Thursday, October 18, 2007

The Real Texas Chainsaw Massacre

When the police arrived at a secluded farmhouse outside Plainfield, Wisconsin, where Ed Gein lived alone after the passing of his parents and brother, they meant to question him about a local incident. It was a cold November day in 1957 and he'd been seen in the store from which a woman had gone missing, inquiring about antifreeze. Known to be a bit strange, they were aware that the diminutive high school dropout-turned-handyman was capable of some odd behavior, but he'd always seemed fairly benign. His deceased father had been an alcoholic and his mother an antisocial religious fanatic. Brother Henry had mysteriously died in a fire.

It seems that Gein was not at home, so the officers decided to look around. Entering a deteriorating and darkened out-building, they spotted a dressed deer carcass hanging from the rafters. Going closer, they thought there was something odd about this deer. It didn't hang right.

Suddenly, under a flashlight's glare, they realized that the carcass was no deer: it was a human corpse. Hung feet first was the headless nude body of a woman, slit from her genitals to her neck, with her legs splayed apart. The officers wondered if this might be the missing storekeeper, Bernice Worden. Whoever it was, she'd clearly been the victim of a crime, and there was no one around but eccentric Ed Gein. Was he peculiar enough to commit outright murder, they wondered? It certainly seemed possible.

Next, the police entered Gein's house and right away their question was answered. Inside, scattered around, they found all manner of body parts, including skin, a box of preserved female genitalia, a heart in a frying pan, a box of cut-off noses, the sawed-off crania from several skulls, death masks peeled off dead females, a skin vest with female breasts and genitals, and a female scalp with black hair. They wondered just how many women Gein had killed. It appeared that there were parts from at least a dozen victims, possibly more. Then they found Bernice Worden's head in a bag, with nails driven through the ears.

In those days, little was known about the kind of person who might kill repeatedly — although a handful of serial killers were at large around the country — other than that he had to be some sort of monster. It was one thing to kill; it was quite another to remove and preserve body parts to decorate one's home. This wasn't Nazi Germany, after all. In fact, it appeared to the investigators, from items in a frying pan, that perhaps Gein was indulging in a bit of cannibalism as well. They could only wonder how long he'd been doing it and they intended to check their records for more missing women when they returned to town. But first they had to find Gein.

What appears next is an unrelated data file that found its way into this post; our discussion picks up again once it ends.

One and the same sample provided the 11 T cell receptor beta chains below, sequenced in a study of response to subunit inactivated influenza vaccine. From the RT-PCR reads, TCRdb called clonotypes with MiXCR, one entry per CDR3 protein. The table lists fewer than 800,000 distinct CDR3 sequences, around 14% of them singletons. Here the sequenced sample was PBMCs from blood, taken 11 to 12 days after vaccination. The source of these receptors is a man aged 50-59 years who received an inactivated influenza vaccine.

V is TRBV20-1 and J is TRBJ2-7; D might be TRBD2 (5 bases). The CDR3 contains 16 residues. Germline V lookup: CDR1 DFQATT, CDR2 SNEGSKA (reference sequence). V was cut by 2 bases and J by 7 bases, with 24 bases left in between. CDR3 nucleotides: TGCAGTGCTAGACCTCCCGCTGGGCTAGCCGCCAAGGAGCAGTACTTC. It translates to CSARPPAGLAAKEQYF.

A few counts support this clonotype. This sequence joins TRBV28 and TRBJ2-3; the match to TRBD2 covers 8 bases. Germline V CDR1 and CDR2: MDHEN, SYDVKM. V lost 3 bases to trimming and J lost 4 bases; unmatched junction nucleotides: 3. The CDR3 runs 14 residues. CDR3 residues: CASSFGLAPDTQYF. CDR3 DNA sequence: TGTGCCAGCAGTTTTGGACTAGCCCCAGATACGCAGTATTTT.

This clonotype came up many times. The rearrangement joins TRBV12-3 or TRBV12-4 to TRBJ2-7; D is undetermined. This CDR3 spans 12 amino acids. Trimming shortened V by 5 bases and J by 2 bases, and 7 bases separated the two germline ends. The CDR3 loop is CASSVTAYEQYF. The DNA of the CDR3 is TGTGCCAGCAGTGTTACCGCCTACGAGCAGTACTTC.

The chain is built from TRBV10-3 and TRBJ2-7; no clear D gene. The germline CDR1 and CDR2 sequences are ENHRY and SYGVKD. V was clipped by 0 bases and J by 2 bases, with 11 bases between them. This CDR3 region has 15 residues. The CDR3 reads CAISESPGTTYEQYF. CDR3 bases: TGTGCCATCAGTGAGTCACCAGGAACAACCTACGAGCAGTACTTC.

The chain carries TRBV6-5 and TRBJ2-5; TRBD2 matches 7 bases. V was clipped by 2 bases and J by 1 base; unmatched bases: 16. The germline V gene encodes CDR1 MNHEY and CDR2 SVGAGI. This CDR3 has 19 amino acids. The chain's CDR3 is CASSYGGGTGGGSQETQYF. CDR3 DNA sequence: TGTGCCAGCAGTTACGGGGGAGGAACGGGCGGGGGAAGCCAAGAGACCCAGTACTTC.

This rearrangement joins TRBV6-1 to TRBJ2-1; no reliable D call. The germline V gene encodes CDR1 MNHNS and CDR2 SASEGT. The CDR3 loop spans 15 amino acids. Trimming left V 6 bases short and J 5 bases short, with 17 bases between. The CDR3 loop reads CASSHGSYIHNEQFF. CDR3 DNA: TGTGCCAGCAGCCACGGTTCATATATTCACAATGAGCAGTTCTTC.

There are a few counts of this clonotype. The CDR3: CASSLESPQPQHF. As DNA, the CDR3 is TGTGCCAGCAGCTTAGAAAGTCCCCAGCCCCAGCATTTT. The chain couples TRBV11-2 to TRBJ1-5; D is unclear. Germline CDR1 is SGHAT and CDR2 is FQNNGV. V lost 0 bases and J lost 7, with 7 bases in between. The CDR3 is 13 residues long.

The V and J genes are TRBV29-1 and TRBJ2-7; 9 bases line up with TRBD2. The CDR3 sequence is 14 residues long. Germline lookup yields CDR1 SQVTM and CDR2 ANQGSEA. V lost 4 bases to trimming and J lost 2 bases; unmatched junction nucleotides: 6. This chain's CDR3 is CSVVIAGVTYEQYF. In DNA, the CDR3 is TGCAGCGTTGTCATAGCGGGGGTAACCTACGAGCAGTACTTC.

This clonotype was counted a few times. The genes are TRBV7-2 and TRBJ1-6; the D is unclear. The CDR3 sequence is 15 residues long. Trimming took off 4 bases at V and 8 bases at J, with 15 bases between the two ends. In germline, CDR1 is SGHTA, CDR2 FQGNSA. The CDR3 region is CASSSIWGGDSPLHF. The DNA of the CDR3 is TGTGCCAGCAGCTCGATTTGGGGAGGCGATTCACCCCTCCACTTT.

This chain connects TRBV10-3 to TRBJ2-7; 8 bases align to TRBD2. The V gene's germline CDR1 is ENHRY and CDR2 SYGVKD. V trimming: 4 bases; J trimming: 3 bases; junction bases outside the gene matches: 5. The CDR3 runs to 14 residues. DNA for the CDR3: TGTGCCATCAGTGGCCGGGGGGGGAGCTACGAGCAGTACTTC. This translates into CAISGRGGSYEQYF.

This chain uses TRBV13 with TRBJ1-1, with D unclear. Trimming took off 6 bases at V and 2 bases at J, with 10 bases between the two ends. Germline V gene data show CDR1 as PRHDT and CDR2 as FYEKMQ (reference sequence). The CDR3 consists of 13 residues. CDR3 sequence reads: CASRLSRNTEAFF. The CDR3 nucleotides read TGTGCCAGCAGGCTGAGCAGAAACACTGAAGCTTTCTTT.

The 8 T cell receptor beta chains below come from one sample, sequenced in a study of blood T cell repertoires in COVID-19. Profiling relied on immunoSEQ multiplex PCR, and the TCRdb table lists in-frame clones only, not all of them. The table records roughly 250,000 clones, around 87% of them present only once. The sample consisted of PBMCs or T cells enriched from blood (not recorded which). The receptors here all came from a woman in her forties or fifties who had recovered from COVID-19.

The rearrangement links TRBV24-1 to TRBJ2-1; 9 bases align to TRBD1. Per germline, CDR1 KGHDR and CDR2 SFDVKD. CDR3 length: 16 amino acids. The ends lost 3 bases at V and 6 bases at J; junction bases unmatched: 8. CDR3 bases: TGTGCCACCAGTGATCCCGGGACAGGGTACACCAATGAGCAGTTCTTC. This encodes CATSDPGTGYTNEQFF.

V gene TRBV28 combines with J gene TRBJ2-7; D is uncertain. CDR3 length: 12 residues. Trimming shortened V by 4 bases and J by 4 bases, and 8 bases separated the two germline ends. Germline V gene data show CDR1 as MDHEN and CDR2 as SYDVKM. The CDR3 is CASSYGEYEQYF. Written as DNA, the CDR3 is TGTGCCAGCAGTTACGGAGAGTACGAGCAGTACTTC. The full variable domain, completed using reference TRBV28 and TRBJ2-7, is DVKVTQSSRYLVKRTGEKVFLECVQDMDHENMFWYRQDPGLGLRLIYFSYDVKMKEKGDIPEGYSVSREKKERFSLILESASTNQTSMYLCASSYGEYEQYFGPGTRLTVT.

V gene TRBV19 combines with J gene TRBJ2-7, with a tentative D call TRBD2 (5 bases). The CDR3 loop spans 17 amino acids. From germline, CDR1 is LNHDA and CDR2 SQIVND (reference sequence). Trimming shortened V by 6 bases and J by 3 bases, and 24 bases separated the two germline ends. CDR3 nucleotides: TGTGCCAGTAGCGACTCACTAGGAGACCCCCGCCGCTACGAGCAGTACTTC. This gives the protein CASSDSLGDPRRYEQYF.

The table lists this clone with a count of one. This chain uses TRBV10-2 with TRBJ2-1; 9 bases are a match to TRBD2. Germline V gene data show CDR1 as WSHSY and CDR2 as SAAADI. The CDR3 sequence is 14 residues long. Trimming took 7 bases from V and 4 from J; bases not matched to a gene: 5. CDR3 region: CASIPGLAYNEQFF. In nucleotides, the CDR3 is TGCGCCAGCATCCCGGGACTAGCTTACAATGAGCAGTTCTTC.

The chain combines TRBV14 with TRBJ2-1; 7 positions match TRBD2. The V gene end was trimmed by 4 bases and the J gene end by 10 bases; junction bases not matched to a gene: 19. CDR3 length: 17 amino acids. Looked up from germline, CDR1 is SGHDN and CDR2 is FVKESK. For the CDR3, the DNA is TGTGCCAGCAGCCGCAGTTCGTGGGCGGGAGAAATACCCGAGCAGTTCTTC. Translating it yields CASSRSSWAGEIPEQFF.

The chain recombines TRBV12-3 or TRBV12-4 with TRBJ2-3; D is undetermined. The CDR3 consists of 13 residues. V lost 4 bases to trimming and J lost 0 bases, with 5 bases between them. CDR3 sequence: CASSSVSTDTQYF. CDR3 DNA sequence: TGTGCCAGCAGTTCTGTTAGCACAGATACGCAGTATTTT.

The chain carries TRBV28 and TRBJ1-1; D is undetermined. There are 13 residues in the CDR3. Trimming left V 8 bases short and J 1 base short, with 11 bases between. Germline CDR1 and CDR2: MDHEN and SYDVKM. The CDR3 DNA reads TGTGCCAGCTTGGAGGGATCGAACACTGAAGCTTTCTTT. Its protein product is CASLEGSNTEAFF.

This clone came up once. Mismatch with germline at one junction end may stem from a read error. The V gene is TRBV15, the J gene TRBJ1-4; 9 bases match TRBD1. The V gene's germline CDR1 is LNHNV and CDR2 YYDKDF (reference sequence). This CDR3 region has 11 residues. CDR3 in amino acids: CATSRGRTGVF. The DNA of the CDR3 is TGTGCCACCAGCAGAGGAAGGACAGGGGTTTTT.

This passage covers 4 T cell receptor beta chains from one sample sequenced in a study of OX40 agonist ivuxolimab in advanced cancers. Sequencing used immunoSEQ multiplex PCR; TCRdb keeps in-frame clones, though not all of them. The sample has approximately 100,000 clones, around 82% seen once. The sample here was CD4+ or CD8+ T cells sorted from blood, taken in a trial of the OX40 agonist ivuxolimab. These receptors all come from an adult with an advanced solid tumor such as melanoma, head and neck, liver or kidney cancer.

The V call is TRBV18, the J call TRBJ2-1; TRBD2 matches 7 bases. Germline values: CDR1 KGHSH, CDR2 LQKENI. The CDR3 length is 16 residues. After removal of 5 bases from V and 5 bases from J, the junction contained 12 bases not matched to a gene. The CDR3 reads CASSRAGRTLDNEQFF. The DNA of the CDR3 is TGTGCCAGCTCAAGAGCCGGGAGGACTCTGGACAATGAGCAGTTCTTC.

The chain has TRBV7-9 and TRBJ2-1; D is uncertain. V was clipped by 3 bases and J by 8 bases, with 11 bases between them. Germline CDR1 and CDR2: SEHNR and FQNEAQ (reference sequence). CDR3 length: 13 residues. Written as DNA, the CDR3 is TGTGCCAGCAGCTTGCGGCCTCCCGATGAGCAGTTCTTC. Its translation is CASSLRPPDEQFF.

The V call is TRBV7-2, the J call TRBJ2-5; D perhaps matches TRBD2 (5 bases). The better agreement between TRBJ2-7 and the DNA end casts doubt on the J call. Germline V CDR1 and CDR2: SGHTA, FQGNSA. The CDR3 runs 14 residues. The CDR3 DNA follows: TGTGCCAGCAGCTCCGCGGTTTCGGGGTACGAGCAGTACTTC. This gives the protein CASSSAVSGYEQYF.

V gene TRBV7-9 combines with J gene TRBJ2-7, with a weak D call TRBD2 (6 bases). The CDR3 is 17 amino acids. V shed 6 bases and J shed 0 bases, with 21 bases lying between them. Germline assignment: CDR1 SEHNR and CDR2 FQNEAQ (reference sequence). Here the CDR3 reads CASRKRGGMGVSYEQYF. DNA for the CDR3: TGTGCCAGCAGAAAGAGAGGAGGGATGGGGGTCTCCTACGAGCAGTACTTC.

Once arrested and taken to Madison, Gein freely admitted that he was aware of the body parts and corpses, but he said that he'd stolen most of them from the local cemetery — to the tune of some forty grave robberies. He'd hear about a woman who had recently died, he explained, wait until she was buried, and then go dig her up to take whatever he wanted. Sometimes he took the whole corpses, sometimes just a specific part.

However, Bernice Worden had been alive the last time anyone had seen her. She'd gone missing from the store where she'd been working that day. Gein readily confessed to having killed her, as well as another missing woman, Mary Hogan, who had disappeared three years earlier. They both had been about the size of his dead mother and he'd been unable to wait until they died; he'd needed them to complete his project. So he'd shot them and brought them home. The police listened in horror as he described his grisly pastime.

Gein remained a suspect in the disappearance of four others, but those women he did kill or dig up he'd used to make himself a female "suit." He'd skin them for the various pieces, but he found that dead skin was not very pliable, and he'd heard or read that living women worked better for this purpose. Apparently he missed his dead mother so much that he was trying to become her by dressing in his special female "suit." Sometimes he wore it, he admitted, while he pranced around in the yard during a full moon.

"When I made these masks, you see," he said in his confession, "I stuffed them all out with paper so they would dry." He also had used salt as a preservative. In any event, he was detained and diagnosed with schizophrenia. Eventually, Gein was deemed competent to stand trial for one murder, but then found not guilty by reason of insanity. In 1974, he petitioned for release from the psychiatric institute in which he'd been a patient, but his petition was denied. He died a decade later.

It's true that there's little in TCM that compares to what Gein did, aside from the skin mask that Leatherface wears, but the house where this character resides with his family is similar to Gein's: isolated, cluttered, full of body parts, and generally disgusting. Alone and socially inept, apparently unaware that what he was doing was wrong, Gein had devoured books on human anatomy and Nazi experiments, even sending away for shrunken heads. Although he denied consuming the flesh, some who studied the case believe he did. In any event, regardless of the facts, he certainly has the reputation of being a cannibal, and he was mentally so stunted and dysfunctional that he served as a viable model for the Leatherface character.

A grave-robber, too, Leatherface wears a mask made of skin and a bloody butcher's apron. Yet he relies on a chainsaw to kill and dismember his victims, and there's no indication that Gein ever used such an implement on people. He did gut and behead his two live victims, which is gruesome enough, but he didn't run around like Leatherface does. So just how did Gein come to inspire Tobe Hooper to create TCM?

1 comment:

Agilasdelamerica said...

that is crazy man im scare of him lol!!!!!!!!!!!!!